> > > the code already assumes the a char is 8 bits.

> >
> > If the representation of negative integers isn't two's complement,
> > then converting to unsigned char
> > is different from discarding bits when s.i16 is negative.
> >
> > --
> > pete

>
> It doesn't matter.
>
> The standard guarantees (according to http://c-faq.com/decl/inttypes.html)
> that an unsigned char can hold any integer from 0 to 255. Since we are
> already assuming that char is 8 bits, it can hold at most 256 numbers;
> there are already 256 numbers between 0 and 255, so 0-255 is exactly
> the range of numbers that an unsigned char can hold.
>
> As far as I know (if I am wrong here please correct me), when you
> convert from an integer to an unsigned, shorter one, the result is the
> nonnegative remander in the division by a number that is 1 bigger
> than the maximum number that can be represented by the smaller type.
> In our case, this number is 256.
> Taking the remainder modulo 256 is equivalent to bitwise and with
> 0xff, isn't it?

No.

There are three allowable ways to represent (-1) in 16 bits:
1111 1111 1111 1111
1111 1111 1111 1110
1000 0000 0000 0001

If s.i16 has a value of (-1),
then (s.i16 & 0xff) can have a value of either
255, or 254, or 1.

((unsigned char)-1) is always equal to UCHAR_MAX.

--
pete

pete
Guest
Posts: n/a

 10-26-2007
CBFalconer wrote:
>
> Jorge Peixoto wrote:
> >
> > In the answer to question 12.42 of the C FAQ, we have this code:
> >
> > putc((unsigned)((s.i32 >> 24) & 0xff), fp);
> > putc((unsigned)((s.i32 >> 16) & 0xff), fp);
> > putc((unsigned)((s.i32 >> & 0xff), fp);
> > putc((unsigned)(s.i32 & 0xff), fp);
> >
> > putc((s.i16 >> & 0xff, fp);
> > putc(s.i16 & 0xff, fp);
> >
> > Why the & 0xff ?
> > The putc function casts its argument to an unsigned char,
> > so anything but the 8 lower bits is automatically discarded.
> > And the code already assumes the a char is 8 bits.

>
> Where did you get the magic number 8 there?

It says so, here: http://c-faq.com/stdio/extconform.html

--
pete

CBFalconer
Guest
Posts: n/a

 10-27-2007
Jorge Peixoto wrote:
> pete <(E-Mail Removed)> wrote:
>> Jorge Peixoto wrote:
>>
>>> In the answer to question 12.42 of the C FAQ, we have this code:

>>
>>> putc((unsigned)((s.i32 >> 24) & 0xff), fp);
>>> putc((unsigned)((s.i32 >> 16) & 0xff), fp);
>>> putc((unsigned)((s.i32 >> & 0xff), fp);
>>> putc((unsigned)(s.i32 & 0xff), fp);
>>> putc((s.i16 >> & 0xff, fp);
>>> putc(s.i16 & 0xff, fp);

>>
>>> Why the & 0xff ? The putc function casts its argument to an
>>> unsigned char, so anything but the 8 lower bits is automatically
>>> discarded. And the code already assumes the a char is 8 bits.

>>
>> If the representation of negative integers isn't two's complement,
>> then converting to unsigned char is different from discarding bits
>> when s.i16 is negative.

>
> It doesn't matter.
>
> The standard guarantees (according to http://c-faq.com/decl/inttypes.html)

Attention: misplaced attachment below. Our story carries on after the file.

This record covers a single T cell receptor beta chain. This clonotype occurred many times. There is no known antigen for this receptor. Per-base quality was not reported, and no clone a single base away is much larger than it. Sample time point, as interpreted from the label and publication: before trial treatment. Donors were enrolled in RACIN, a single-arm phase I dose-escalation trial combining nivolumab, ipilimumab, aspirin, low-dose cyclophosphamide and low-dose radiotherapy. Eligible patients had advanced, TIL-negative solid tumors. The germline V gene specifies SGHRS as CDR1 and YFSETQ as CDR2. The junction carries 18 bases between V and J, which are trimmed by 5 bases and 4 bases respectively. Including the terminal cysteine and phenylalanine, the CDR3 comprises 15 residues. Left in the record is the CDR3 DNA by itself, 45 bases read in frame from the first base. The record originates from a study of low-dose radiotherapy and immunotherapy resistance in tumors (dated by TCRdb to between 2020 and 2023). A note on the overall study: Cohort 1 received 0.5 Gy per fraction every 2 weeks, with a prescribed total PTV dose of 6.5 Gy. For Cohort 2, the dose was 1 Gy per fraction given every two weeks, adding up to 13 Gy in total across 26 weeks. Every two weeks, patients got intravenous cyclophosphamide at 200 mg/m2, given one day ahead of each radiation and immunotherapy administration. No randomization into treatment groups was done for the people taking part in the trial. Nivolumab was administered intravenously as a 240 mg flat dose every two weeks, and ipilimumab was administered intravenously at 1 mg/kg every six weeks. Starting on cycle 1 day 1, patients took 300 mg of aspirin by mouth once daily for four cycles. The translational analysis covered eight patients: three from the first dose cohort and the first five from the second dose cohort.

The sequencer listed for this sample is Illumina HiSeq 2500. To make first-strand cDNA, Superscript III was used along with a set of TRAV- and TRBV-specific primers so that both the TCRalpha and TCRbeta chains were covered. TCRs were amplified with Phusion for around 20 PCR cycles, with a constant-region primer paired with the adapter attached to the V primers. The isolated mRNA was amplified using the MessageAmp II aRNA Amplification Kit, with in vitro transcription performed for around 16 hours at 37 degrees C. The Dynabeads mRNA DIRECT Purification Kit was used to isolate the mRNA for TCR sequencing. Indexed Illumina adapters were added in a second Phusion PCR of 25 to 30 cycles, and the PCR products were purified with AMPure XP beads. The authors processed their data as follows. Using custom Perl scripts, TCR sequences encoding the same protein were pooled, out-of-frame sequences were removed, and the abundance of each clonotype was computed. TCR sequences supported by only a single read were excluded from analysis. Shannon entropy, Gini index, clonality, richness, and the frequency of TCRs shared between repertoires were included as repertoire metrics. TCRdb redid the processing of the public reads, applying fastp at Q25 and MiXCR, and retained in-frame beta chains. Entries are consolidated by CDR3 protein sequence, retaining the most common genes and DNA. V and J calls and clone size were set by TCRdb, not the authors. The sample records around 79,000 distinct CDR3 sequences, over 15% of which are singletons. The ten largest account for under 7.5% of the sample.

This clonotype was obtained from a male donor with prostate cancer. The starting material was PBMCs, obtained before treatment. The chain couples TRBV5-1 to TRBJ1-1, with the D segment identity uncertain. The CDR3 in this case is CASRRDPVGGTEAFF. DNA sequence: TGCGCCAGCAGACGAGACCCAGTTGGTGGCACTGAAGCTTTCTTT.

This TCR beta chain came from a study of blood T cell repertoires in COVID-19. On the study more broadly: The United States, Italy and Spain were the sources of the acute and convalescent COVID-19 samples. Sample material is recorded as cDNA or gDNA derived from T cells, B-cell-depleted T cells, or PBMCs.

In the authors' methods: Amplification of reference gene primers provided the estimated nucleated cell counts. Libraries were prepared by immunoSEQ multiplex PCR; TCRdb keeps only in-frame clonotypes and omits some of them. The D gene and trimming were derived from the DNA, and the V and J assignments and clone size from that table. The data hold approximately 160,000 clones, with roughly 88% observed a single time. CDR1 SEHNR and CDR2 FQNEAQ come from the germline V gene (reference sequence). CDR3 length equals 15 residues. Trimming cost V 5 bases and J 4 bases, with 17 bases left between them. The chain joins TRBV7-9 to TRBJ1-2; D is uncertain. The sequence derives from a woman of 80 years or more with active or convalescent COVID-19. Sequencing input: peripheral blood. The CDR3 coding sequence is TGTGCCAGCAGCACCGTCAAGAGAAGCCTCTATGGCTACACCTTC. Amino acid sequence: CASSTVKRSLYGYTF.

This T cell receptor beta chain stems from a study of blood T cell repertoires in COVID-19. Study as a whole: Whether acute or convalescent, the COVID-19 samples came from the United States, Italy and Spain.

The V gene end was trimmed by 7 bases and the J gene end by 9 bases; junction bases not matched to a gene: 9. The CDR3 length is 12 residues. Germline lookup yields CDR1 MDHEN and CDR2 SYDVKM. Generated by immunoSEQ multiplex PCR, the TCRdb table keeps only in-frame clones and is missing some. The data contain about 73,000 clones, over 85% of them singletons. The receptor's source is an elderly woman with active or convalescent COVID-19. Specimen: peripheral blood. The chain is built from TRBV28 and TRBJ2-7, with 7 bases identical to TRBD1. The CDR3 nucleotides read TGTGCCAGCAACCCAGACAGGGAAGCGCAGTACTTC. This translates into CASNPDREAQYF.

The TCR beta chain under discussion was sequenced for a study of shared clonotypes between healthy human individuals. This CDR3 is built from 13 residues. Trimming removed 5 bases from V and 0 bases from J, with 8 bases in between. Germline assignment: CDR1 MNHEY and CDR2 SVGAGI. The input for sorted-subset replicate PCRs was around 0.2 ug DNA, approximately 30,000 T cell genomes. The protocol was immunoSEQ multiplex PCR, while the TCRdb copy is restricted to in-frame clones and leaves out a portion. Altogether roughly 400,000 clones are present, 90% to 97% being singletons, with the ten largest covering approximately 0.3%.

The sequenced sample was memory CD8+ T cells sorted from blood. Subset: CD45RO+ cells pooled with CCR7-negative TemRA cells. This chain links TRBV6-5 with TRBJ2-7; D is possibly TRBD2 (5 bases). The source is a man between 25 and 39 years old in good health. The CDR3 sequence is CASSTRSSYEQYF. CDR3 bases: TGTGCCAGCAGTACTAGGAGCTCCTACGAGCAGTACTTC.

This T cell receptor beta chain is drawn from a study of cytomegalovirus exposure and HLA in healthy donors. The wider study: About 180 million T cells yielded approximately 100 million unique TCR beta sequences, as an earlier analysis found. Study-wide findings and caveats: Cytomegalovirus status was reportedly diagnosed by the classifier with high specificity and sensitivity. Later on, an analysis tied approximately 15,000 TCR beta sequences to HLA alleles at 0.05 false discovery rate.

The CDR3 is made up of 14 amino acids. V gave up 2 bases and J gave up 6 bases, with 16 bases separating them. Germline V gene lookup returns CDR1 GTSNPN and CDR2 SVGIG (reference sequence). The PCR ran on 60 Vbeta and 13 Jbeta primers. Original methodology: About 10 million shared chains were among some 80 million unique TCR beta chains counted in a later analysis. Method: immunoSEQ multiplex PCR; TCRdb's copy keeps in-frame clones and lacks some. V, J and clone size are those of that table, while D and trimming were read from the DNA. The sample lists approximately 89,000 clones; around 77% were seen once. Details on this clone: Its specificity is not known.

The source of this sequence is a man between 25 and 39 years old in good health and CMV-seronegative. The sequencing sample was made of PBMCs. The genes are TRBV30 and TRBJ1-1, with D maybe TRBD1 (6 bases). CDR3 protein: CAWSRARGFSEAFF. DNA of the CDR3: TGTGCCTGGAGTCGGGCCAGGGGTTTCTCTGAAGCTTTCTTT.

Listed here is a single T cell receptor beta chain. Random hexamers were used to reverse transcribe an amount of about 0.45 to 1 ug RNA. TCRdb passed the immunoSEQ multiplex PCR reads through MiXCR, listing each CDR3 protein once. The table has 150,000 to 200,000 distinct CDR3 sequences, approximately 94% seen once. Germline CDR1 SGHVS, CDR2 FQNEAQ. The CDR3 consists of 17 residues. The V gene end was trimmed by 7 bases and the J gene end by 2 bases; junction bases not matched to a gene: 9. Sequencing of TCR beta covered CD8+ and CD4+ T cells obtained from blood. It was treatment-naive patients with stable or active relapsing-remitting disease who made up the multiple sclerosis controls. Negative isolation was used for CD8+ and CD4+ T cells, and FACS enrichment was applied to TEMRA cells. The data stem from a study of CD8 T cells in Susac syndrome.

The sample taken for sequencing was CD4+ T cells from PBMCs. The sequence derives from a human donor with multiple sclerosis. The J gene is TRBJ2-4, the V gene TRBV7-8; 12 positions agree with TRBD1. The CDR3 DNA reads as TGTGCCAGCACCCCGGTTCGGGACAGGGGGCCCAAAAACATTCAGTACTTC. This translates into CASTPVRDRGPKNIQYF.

> that an unsigned char can hold any integer from 0 to 255. Since we
> are already assuming that char is 8 bits, it can hold at most 256
> numbers; there are already 256 numbers between 0 and 255, so 0-255
> is exactly the range of numbers that an unsigned char can hold.

IMO the fact that the FAQ makes (and documents) assumptions about
CHAR_BIT is no excuse for doing the same in this newsgroup,
especially without clearly so documenting. In other words, it does
matter, and omitting it will lead all sorts of innocent newbies
into dingy dark despondent passages. Look with especial suspicion
on any constant '8' in your code.

--
Chuck F (cbfalconer at maineline dot net)
Available for consulting/temporary embedded and systems.
<http://cbfalconer.home.att.net>

--
Posted via a free Usenet account from http://www.teranews.com

Jorge Peixoto
Guest
Posts: n/a

 10-27-2007
> If s.i16 has a value of (-1),
> then (s.i16 & 0xff) can have a value of either
> 255, or 254, or 1.
>
> ((unsigned char)-1) is always equal to UCHAR_MAX.
>
> --
> pete

I didn't know that. So the bitwise operators are machine-dependent?
Are you telling me that the following simple code

#include <stdio.h>

int main (void) {
unsigned t = 256;
t &= 0xff;
printf ("%u\n", t);
return 0;
}

is machine dependent*? I thought that the bitwise operators would
behave as if the number is in two's complement, in any machine. It is
amazing if the simple code above is machine dependent.

* Even positive numbers may be represented in a crazy way. On the
Deathstation, positive numbers are represented in base 1, that is, the
number is the number of 1s in the variable. So 0 is all bits 0, 1 is
1, two is 11, three is 111, etc.

James Kuyper
Guest
Posts: n/a

 10-27-2007
Jorge Peixoto wrote:
....
> I didn't know that. So the bitwise operators are machine-dependent?

There are three permitted representations for negative values of signed
integer types; which one is actually used is implementation-defined.

The binary | and & operators are defined by the standard only in terms
of their operations on value and sign bits; the consequences of that
definition when applied to signed types are therefore tied to which of
those three representations is used for negative values.

> Are you telling me that the following simple code
>
> #include <stdio.h>
>
> int main (void) {
> unsigned t = 256;
> t &= 0xff;
> printf ("%u\n", t);
> return 0;
> }
>
> is machine dependent*?

No. You'd have to use a signed type with a negative value in order to
get behavior that is implementation-defined.